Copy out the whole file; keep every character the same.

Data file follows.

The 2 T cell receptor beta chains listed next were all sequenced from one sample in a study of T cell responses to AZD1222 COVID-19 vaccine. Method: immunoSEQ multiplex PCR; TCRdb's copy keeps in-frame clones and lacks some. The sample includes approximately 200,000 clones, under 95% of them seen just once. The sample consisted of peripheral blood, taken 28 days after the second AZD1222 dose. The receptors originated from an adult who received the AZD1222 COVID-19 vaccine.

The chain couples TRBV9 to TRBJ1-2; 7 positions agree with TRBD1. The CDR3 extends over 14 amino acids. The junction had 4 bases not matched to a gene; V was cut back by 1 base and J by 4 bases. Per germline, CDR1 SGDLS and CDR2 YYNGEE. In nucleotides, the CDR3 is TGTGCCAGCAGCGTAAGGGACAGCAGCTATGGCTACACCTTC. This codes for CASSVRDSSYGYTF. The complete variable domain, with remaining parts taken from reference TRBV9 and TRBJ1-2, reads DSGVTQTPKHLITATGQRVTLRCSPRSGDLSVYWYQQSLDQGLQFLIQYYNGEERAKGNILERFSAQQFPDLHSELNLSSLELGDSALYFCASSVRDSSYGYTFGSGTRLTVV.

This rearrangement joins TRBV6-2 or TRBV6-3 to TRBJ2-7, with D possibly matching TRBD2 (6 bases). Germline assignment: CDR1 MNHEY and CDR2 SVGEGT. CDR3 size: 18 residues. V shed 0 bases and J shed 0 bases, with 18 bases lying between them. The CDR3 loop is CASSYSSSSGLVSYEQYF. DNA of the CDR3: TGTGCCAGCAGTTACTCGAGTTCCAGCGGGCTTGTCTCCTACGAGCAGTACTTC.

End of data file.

The 2 T cell receptor beta chains listed next were all sequenced from one sample in a study of T cell responses to AZD1222 COVID-19 vaccine. Method: immunoSEQ multiplex PCR; TCRdb's copy keeps in-frame clones and lacks some. The sample includes approximately 200,000 clones, under 95% of them seen just once. The sample consisted of peripheral blood, taken 28 days after the second AZD1222 dose. The receptors originated from an adult who received the AZD1222 COVID-19 vaccine.

The chain couples TRBV9 to TRBJ1-2; 7 positions agree with TRBD1. The CDR3 extends over 14 amino acids. The junction had 4 bases not matched to a gene; V was cut back by 1 base and J by 4 bases. Per germline, CDR1 SGDLS and CDR2 YYNGEE. In nucleotides, the CDR3 is TGTGCCAGCAGCGTAAGGGACAGCAGCTATGGCTACACCTTC. This codes for CASSVRDSSYGYTF. The complete variable domain, with remaining parts taken from reference TRBV9 and TRBJ1-2, reads DSGVTQTPKHLITATGQRVTLRCSPRSGDLSVYWYQQSLDQGLQFLIQYYNGEERAKGNILERFSAQQFPDLHSELNLSSLELGDSALYFCASSVRDSSYGYTFGSGTRLTVV.

This rearrangement joins TRBV6-2 or TRBV6-3 to TRBJ2-7, with D possibly matching TRBD2 (6 bases). Germline assignment: CDR1 MNHEY and CDR2 SVGEGT. CDR3 size: 18 residues. V shed 0 bases and J shed 0 bases, with 18 bases lying between them. The CDR3 loop is CASSYSSSSGLVSYEQYF. DNA of the CDR3: TGTGCCAGCAGTTACTCGAGTTCCAGCGGGCTTGTCTCCTACGAGCAGTACTTC.